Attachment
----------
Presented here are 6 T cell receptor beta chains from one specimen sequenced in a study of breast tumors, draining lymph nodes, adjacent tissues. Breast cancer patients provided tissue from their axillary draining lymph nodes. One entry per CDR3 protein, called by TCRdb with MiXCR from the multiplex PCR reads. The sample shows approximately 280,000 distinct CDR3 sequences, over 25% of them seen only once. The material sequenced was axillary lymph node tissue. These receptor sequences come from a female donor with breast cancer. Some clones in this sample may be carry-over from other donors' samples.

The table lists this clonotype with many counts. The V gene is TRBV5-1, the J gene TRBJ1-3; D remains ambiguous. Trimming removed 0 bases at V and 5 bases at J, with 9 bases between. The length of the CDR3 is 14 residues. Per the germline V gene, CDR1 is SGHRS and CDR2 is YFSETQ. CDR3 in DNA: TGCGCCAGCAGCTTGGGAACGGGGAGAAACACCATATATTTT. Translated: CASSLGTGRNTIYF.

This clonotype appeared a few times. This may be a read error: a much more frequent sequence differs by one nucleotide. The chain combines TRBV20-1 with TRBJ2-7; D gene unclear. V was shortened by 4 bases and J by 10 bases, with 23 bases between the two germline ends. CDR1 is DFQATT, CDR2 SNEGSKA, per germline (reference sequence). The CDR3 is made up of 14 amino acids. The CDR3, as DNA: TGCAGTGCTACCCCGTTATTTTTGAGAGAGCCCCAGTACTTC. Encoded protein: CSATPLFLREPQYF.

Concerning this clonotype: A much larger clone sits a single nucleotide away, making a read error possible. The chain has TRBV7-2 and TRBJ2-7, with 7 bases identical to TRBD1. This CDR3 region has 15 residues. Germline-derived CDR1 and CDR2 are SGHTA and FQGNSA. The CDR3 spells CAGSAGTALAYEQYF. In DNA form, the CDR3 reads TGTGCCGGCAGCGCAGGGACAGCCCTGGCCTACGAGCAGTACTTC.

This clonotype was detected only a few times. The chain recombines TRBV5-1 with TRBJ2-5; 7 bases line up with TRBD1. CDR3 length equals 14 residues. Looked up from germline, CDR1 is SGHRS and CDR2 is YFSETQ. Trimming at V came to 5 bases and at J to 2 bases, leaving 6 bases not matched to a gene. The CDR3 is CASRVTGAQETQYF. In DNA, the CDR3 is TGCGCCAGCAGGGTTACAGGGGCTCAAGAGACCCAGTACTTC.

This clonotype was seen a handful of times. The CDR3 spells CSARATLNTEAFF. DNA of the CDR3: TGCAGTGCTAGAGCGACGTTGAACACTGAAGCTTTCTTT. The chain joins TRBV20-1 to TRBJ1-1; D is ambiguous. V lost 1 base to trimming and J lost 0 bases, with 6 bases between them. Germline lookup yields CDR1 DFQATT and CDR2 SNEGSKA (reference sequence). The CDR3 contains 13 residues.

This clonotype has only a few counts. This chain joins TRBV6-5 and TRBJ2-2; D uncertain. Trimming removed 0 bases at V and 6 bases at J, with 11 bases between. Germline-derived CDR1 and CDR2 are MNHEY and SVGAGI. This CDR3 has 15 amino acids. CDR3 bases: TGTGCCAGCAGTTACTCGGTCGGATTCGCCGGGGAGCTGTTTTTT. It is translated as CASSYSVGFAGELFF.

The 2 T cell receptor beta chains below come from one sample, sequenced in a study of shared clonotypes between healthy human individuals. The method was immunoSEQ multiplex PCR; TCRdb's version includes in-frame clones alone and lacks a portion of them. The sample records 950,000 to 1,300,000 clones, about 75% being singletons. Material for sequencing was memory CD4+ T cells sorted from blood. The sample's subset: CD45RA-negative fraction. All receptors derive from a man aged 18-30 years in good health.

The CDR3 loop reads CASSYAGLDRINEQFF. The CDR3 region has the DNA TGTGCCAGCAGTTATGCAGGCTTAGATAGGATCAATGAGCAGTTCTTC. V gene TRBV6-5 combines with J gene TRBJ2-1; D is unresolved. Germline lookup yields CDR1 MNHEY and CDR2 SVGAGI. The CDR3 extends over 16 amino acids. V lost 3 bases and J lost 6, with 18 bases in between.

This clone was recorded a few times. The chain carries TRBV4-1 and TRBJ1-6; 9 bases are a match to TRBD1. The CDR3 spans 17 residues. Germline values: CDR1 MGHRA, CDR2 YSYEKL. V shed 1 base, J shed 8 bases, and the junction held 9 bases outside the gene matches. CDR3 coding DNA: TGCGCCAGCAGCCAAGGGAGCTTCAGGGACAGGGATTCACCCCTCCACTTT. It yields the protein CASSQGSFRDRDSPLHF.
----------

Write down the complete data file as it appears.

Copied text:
Presented here are 6 T cell receptor beta chains from one specimen sequenced in a study of breast tumors, draining lymph nodes, adjacent tissues. Breast cancer patients provided tissue from their axillary draining lymph nodes. One entry per CDR3 protein, called by TCRdb with MiXCR from the multiplex PCR reads. The sample shows approximately 280,000 distinct CDR3 sequences, over 25% of them seen only once. The material sequenced was axillary lymph node tissue. These receptor sequences come from a female donor with breast cancer. Some clones in this sample may be carry-over from other donors' samples.

The table lists this clonotype with many counts. The V gene is TRBV5-1, the J gene TRBJ1-3; D remains ambiguous. Trimming removed 0 bases at V and 5 bases at J, with 9 bases between. The length of the CDR3 is 14 residues. Per the germline V gene, CDR1 is SGHRS and CDR2 is YFSETQ. CDR3 in DNA: TGCGCCAGCAGCTTGGGAACGGGGAGAAACACCATATATTTT. Translated: CASSLGTGRNTIYF.

This clonotype appeared a few times. This may be a read error: a much more frequent sequence differs by one nucleotide. The chain combines TRBV20-1 with TRBJ2-7; D gene unclear. V was shortened by 4 bases and J by 10 bases, with 23 bases between the two germline ends. CDR1 is DFQATT, CDR2 SNEGSKA, per germline (reference sequence). The CDR3 is made up of 14 amino acids. The CDR3, as DNA: TGCAGTGCTACCCCGTTATTTTTGAGAGAGCCCCAGTACTTC. Encoded protein: CSATPLFLREPQYF.

Concerning this clonotype: A much larger clone sits a single nucleotide away, making a read error possible. The chain has TRBV7-2 and TRBJ2-7, with 7 bases identical to TRBD1. This CDR3 region has 15 residues. Germline-derived CDR1 and CDR2 are SGHTA and FQGNSA. The CDR3 spells CAGSAGTALAYEQYF. In DNA form, the CDR3 reads TGTGCCGGCAGCGCAGGGACAGCCCTGGCCTACGAGCAGTACTTC.

This clonotype was detected only a few times. The chain recombines TRBV5-1 with TRBJ2-5; 7 bases line up with TRBD1. CDR3 length equals 14 residues. Looked up from germline, CDR1 is SGHRS and CDR2 is YFSETQ. Trimming at V came to 5 bases and at J to 2 bases, leaving 6 bases not matched to a gene. The CDR3 is CASRVTGAQETQYF. In DNA, the CDR3 is TGCGCCAGCAGGGTTACAGGGGCTCAAGAGACCCAGTACTTC.

This clonotype was seen a handful of times. The CDR3 spells CSARATLNTEAFF. DNA of the CDR3: TGCAGTGCTAGAGCGACGTTGAACACTGAAGCTTTCTTT. The chain joins TRBV20-1 to TRBJ1-1; D is ambiguous. V lost 1 base to trimming and J lost 0 bases, with 6 bases between them. Germline lookup yields CDR1 DFQATT and CDR2 SNEGSKA (reference sequence). The CDR3 contains 13 residues.

This clonotype has only a few counts. This chain joins TRBV6-5 and TRBJ2-2; D uncertain. Trimming removed 0 bases at V and 6 bases at J, with 11 bases between. Germline-derived CDR1 and CDR2 are MNHEY and SVGAGI. This CDR3 has 15 amino acids. CDR3 bases: TGTGCCAGCAGTTACTCGGTCGGATTCGCCGGGGAGCTGTTTTTT. It is translated as CASSYSVGFAGELFF.

The 2 T cell receptor beta chains below come from one sample, sequenced in a study of shared clonotypes between healthy human individuals. The method was immunoSEQ multiplex PCR; TCRdb's version includes in-frame clones alone and lacks a portion of them. The sample records 950,000 to 1,300,000 clones, about 75% being singletons. Material for sequencing was memory CD4+ T cells sorted from blood. The sample's subset: CD45RA-negative fraction. All receptors derive from a man aged 18-30 years in good health.

The CDR3 loop reads CASSYAGLDRINEQFF. The CDR3 region has the DNA TGTGCCAGCAGTTATGCAGGCTTAGATAGGATCAATGAGCAGTTCTTC. V gene TRBV6-5 combines with J gene TRBJ2-1; D is unresolved. Germline lookup yields CDR1 MNHEY and CDR2 SVGAGI. The CDR3 extends over 16 amino acids. V lost 3 bases and J lost 6, with 18 bases in between.

This clone was recorded a few times. The chain carries TRBV4-1 and TRBJ1-6; 9 bases are a match to TRBD1. The CDR3 spans 17 residues. Germline values: CDR1 MGHRA, CDR2 YSYEKL. V shed 1 base, J shed 8 bases, and the junction held 9 bases outside the gene matches. CDR3 coding DNA: TGCGCCAGCAGCCAAGGGAGCTTCAGGGACAGGGATTCACCCCTCCACTTT. It yields the protein CASSQGSFRDRDSPLHF.